The Yankees welcome the Orioles to the Bronx for a three-game set starting Monday night. Hiroki Kuroda gets the start against Jason Hammel. Check out RAB Tickets for some ticket deals.

Marshall strong in Trenton loss

Dan Brewer was activated off the DL, but no corresponding move was needed because Double-A Trenton had an open roster spot.

Triple-A Empire State (8-2 win over Lehigh Valley)
LF Kevin Russo: 0-1, 2 R, 3 BB, 1 SB, 1 HBP — 11 BB and 9 K in 18 games
2B Doug Bernier, 3B Jayson Nix & RF Colin Curtis: all 1-4, 1 R — Bernier walked and struck out twice … Nix drove in two and struck out … Curtis doubled, plated two, walked, and struck out twice
CF Dewayne Wise: 1-3, 2 R, 2 BB — has slowed down just a bit of late, but he’s in line for a call-up if the big league outfield situation gets any more dire
DH Jack Cust: 1-4, 1 RBI, 2 K
1B Brandon Laird: 3-5, 1 R, 1 K
C Craig Tatum: 1-3, 2 RBI, 1 BB, 2 K
SS Ramiro Pena: 1-4, 2 K
LHP Mike O’Connor: 5 IP, 4 H, 2 R, 2 ER, 0 BB, 4 K, 8/1 GB/FB — 48 of 70 pitches were strikes (68.6%) … nice spot start in place of D.J. Mitchell, who was called up this morning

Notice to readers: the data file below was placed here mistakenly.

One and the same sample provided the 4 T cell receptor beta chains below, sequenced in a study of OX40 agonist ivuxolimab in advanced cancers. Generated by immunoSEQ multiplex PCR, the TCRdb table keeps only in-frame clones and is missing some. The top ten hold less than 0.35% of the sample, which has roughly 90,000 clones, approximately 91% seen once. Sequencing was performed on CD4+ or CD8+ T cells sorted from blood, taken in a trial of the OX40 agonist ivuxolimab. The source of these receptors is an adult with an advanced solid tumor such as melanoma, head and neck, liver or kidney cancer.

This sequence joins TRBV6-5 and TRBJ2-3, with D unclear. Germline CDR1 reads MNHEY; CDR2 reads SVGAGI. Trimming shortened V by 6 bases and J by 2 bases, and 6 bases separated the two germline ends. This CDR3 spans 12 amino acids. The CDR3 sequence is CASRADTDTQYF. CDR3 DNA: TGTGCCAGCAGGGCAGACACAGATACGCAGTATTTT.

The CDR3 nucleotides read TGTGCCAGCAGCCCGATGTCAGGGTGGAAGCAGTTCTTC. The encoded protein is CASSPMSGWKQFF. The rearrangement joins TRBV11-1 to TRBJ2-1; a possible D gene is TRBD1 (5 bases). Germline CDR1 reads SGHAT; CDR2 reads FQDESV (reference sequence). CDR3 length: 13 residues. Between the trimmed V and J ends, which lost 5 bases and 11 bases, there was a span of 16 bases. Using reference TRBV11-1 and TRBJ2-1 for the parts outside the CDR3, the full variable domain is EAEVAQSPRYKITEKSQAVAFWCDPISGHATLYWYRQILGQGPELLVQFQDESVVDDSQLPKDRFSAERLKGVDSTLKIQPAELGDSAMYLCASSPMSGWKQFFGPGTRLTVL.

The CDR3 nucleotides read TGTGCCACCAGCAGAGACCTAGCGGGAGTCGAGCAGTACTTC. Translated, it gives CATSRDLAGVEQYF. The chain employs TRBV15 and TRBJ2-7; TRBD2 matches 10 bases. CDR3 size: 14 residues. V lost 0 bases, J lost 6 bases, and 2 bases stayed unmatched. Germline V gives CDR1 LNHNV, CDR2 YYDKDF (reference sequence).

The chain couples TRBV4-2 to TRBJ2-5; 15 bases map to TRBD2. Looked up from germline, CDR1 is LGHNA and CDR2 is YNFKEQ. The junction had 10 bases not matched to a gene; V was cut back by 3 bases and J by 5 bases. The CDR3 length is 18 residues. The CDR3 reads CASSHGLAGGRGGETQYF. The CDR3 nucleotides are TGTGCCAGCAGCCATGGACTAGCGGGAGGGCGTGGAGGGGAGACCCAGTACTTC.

SwP Pat Venditte: 3 IP, 3 H, 0 R, 0 ER, 0 BB, 3 K, 2/0 GB/FB — 26 of 35 pitches were strikes (74.3%)
LHP Juan Cedeno: 1 IP, 2 H, 0 R, 0 ER, 0 BB, 1 K, 1/0 GB/FB — 17 pitches, 12 strikes (70.6%)

[Read more…]

Sunday Night Open Thread

Almost awesome. (Mike Stobe/Getty Images)

After nine games against the Red Sox, Rangers, and Tigers, the Yankees come away with a 5-3 record and one rain out. Not too shabby considering the mostly terrible starting pitching. Thankfully the schedule lightens up over the next few weeks, which will hopefully allow the Yankees to fatten up their win total before the second half.

Here is your open thread for the night. The ESPN Sunday Game is in Texas for the Rangers and Rays (Holland vs. Price), plus there’s also NHL and NBA action on various networks. Use this thread to talk about whatever’s on your mind. Go nuts.

Update: Swisher has low-grade hammy strain

4:43pm: Swisher has a low-grade hamstring strain and will miss “more than a few days” according to Joe Girardi. He might not need a DL stint, however. Three healthy outfielders with Eduardo Nunez as the backup won’t cut it, the Yankees are going to have to abandon the 13-man pitching staff at some point.

3:19pm: The team says it’s a tight left hamstring and Swisher will head for a precautionary MRI. Hopefully it’s not a strain or anything and he won’t miss more than a few days.

2:13pm: Nick Swisher was lifted from this afternoon’s game with an apparent left hamstring injury. Replays showed him flexing his leg and grabbing at it following a swing then again on first base after drawing a walk. Andruw Jones replaced Swisher off the bench. Hopefully it’s just a cramp. We’ll update this post with more as it comes in.